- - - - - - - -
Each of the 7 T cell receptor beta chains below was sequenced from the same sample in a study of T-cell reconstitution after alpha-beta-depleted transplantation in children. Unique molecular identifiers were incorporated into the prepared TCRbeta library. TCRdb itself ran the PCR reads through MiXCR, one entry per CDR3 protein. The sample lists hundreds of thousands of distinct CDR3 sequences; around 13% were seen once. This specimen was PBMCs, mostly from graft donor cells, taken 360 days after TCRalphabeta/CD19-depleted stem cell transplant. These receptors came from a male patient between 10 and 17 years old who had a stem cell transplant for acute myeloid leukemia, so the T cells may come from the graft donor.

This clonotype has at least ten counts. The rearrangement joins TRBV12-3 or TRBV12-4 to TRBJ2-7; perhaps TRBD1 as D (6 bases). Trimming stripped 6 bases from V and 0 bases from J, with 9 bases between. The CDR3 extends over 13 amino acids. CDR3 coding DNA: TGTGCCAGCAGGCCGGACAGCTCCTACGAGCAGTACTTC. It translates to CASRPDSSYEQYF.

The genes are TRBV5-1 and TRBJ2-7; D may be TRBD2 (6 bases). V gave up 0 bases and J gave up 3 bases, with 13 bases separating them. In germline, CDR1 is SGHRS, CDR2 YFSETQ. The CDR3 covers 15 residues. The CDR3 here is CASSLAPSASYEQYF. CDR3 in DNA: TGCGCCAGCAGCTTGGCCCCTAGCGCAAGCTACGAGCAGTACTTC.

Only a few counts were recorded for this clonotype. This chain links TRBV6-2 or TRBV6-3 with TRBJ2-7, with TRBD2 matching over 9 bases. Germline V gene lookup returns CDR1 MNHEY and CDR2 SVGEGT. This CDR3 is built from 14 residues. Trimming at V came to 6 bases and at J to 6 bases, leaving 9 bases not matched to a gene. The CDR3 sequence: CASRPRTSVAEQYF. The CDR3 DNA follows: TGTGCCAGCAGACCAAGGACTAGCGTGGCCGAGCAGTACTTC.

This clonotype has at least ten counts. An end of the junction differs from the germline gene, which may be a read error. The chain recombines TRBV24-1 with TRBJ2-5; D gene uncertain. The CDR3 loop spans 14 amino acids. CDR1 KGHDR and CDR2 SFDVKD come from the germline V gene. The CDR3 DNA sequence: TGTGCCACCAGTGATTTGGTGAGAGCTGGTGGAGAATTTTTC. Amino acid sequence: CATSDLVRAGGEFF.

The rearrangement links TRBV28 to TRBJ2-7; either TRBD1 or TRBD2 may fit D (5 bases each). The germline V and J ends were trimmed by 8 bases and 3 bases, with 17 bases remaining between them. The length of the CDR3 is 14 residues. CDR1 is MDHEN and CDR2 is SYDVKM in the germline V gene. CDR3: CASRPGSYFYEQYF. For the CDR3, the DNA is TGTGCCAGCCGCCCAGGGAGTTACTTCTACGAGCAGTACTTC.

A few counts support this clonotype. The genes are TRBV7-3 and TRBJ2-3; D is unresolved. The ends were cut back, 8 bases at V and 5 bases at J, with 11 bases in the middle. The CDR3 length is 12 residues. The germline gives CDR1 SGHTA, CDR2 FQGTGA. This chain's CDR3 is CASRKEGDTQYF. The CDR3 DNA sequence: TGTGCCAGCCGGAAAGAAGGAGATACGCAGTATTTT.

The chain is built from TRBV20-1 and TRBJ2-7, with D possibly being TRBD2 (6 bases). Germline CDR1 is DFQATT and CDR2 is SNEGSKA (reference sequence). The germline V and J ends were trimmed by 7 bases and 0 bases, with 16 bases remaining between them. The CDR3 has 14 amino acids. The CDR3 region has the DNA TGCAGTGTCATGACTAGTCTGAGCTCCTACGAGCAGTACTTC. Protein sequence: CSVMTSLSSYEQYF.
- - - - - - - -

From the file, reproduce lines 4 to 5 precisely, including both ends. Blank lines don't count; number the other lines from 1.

Only a few counts were recorded for this clonotype. This chain links TRBV6-2 or TRBV6-3 with TRBJ2-7, with TRBD2 matching over 9 bases. Germline V gene lookup returns CDR1 MNHEY and CDR2 SVGEGT. This CDR3 is built from 14 residues. Trimming at V came to 6 bases and at J to 6 bases, leaving 9 bases not matched to a gene. The CDR3 sequence: CASRPRTSVAEQYF. The CDR3 DNA follows: TGTGCCAGCAGACCAAGGACTAGCGTGGCCGAGCAGTACTTC.

This clonotype has at least ten counts. An end of the junction differs from the germline gene, which may be a read error. The chain recombines TRBV24-1 with TRBJ2-5; D gene uncertain. The CDR3 loop spans 14 amino acids. CDR1 KGHDR and CDR2 SFDVKD come from the germline V gene. The CDR3 DNA sequence: TGTGCCACCAGTGATTTGGTGAGAGCTGGTGGAGAATTTTTC. Amino acid sequence: CATSDLVRAGGEFF.